Author + information
- Heinz Voeller,
- Dominik Bindl,
- Klaus Nagels,
- Reiner Hofmann,
- Eik Vettorazzi,
- Karl Wegscheider,
- Eckart Fleck and
- Eckhard Nagel
Background: Evidence that home telemonitoring (HTM) for patients with chronic heart failure (CHF) offers clinical benefit over usual care is controversial as is evidence of a health economic advantage. Therefore the CardioBBEAT trial was designed to prospectively assess the health economic impact of a dedicated home monitoring system for patients with CHF based on actual costs directly obtained from patients’ health care providers.
Methods: Between January 2010 and June 2013, 621 patients (mean age 63,0 ± 11,5 years, 88 % male) with a confirmed diagnosis of CHF (LVEF ≤ 40 %) were enrolled and randomly assigned to two study groups comprising usual care with and without an interactive bi-directional HTM (Motiva®). The primary endpoint was the Incremental Cost-Effectiveness Ratio (ICER) established by the groups’ difference in total cost and in the combined clinical endpoint “days alive and not in hospital nor inpatient care per potential days in study” within the follow up of 12 months. Secondary outcome measures were total mortality and health related quality of life (SF-36, WHO-5 and KCCQ).
Results: In the intention-to-treat analysis, total mortality (HR 0.81; 95% CI 0.45 – 1.45) and days alive and not in hospital (343.3 ± 55.4 vs. 347.2 ± 43.9; p = 0.909) were not significantly different between HTM and usual care. While the resulting primary endpoint ICER was not positive (-181.9; 95% CI −1626.2 ± 1628.9), quality of life assessed by SF-36, WHO-5 and KCCQ as a secondary endpoint was significantly higher in the HTW group at 6 and 12 months of follow-up.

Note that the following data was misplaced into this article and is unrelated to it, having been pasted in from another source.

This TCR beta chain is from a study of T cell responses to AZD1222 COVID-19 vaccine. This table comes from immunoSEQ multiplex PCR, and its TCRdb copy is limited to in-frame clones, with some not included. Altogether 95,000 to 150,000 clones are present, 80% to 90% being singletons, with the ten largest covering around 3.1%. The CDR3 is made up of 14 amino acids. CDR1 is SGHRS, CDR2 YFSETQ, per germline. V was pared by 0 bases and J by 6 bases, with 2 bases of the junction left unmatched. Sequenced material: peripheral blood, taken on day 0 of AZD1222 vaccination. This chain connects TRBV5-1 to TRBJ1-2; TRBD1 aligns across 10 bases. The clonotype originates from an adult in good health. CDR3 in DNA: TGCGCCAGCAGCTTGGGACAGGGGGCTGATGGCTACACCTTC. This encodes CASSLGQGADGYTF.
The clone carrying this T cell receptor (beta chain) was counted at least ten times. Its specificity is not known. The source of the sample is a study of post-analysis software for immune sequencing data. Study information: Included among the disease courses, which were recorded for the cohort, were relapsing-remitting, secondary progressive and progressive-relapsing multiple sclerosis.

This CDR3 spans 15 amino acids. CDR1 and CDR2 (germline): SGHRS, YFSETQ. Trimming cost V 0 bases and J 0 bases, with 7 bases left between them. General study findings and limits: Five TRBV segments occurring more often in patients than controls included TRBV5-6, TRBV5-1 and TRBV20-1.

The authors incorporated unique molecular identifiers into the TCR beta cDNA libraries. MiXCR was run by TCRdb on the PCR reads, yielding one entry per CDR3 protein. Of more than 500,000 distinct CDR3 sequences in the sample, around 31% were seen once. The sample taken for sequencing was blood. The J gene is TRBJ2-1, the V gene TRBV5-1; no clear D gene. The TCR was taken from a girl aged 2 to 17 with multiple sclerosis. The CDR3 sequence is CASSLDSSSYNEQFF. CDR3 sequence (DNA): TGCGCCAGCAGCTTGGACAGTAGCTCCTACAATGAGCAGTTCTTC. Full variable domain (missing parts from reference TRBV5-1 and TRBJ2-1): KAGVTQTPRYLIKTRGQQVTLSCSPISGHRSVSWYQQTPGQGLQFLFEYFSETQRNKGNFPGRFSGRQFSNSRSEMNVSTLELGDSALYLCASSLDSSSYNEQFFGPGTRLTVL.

Conclusions: The first simultaneous assessment of clinical and economic outcome of HTM in patients with CHF did not demonstrate superior incremental cost effectiveness compared to usual care. On the other hand, quality of life was improved. It remains open whether the tested HTM solution represents a useful innovative approach in the recent health care setting.
Moderated Poster Contributions
Heart Failure and Cardiomyopathies Moderated Poster Theater, Poster Hall, Hall C
Friday, March 17, 2017, 10:15 a.m.-10:25 a.m.
Session Title: Why Can't We Be Friends? Controversies in Heart Failure Management
Abstract Category: 14. Heart Failure and Cardiomyopathies: Therapy
Presentation Number: 1137M-05
- 2017 American College of Cardiology Foundation